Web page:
Ryan v. Attorney General  IR 294, 313. In the secondary literature very little appears to have been made of Mr Justice Kenny’s pre-emptive allocation of this duty to the courts. Brian Doolan significantly seems to contemplate a kind of dual mandate. He accepts that the courts have such a function but, denying that it is exclusive to them, recommends that the Oireachtas shoulder responsibility for this duty as well. “This function [of declaring the existence of constitutional rights] is not exclusive to the courts: it can and should be exercised by the Oireachtas.” Brian Doolan, Constitutional Law and Constitutional Right in Ireland (Dublin, 1994), 156. 18 John Kelly, Fundamental Rights in the Irish Law and Constitution (2nd ed.), (Dublin, 1967), 42.
trumps common law.19 The simple reason, then, why our courts should not now arrogate to themselves the function of ascertaining and declaring the personal rights of the citizen is very simply because we have a legislature whose function, among other things, it is to do just that. According to Kelly, a significant problem with allocating to the courts the responsibility for ascertaining and declaring the unenumerated constitutional rights is that it introduces uncertainty into our law, an uncertainty that he describes as being “repugnant to the central value of the very concept of law itself” and, he continues, “the result of the judgements in Ryan v A.-G. is to place the Oireachtas in the position of not knowing just what personal rights it must respect, and how far it can go in delimiting or abridging them.”20 In summary, Kelly lists what he regards as the two interconnected disadvantages of Ryan—first, the introduction of uncertainty into the law and, second, “the practical approximation of the principle recognised in the case to the notion that the Courts can test legislation on their own criteria of wisdom and policy.”21 Kelly’s second disadvantage is the political corollary of the uncertainty that he correctly takes to be legally disadvantageous. When someone is deemed to have a right, that right invariably entails an obligation on the part of another—either a (positive) obligation to do something or a (negative) obligation to refrain from doing something.22 Negative rights, so-called, are relatively uncontentious, even if their scope is a matter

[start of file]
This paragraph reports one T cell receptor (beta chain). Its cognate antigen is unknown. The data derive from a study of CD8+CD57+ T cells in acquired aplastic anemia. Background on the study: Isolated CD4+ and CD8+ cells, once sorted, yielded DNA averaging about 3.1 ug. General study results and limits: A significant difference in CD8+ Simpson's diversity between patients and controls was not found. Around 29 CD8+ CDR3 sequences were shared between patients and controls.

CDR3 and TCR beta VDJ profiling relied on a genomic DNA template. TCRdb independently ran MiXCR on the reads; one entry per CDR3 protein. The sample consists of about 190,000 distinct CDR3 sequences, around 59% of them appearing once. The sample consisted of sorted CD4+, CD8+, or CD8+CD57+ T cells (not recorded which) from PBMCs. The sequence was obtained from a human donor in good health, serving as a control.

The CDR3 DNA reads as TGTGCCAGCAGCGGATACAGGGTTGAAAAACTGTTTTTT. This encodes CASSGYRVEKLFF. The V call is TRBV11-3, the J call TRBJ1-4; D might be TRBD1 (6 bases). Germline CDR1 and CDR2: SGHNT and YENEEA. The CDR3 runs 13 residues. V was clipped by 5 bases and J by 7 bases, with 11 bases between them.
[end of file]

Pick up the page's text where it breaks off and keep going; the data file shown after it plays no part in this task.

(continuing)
The US Supreme Court Justice, Antonin Scalia, remarks on the “uncomfortable relationship of common-law lawmaking to democracy”, noting that law students, in playing the common-law judge are “playing king—devising, out of the brilliance on of [their] own mind[s], those laws that ought to govern mankind. How exciting! And no wonder so many law students, having drunk at this intoxicating well, aspire for the rest of their lives to be judges!” Antonin Scalia, A Matter of Interpretation: Federal Courts and the Law, (Princeton: Princeton University Press, 1997) ed. Amy Gutmann, 10, 7. 20 John Kelly, Fundamental Rights in the Irish Law and Constitution (2nd ed.), (Dublin, 1967), 42-43. 21 John Kelly, Fundamental Rights in the Irish Law and Constitution (2nd ed.), (Dublin, 1967), 47. 22 For a sophisticated exposition of the legal aspects of rights, see Wesley Newcomb Hohfeld’s justly famous typography of rights, powers, privileges and immunities in Fundamental Legal Conceptions as applied in Judicial Reasoning (New Haven, Connecticut: 1919).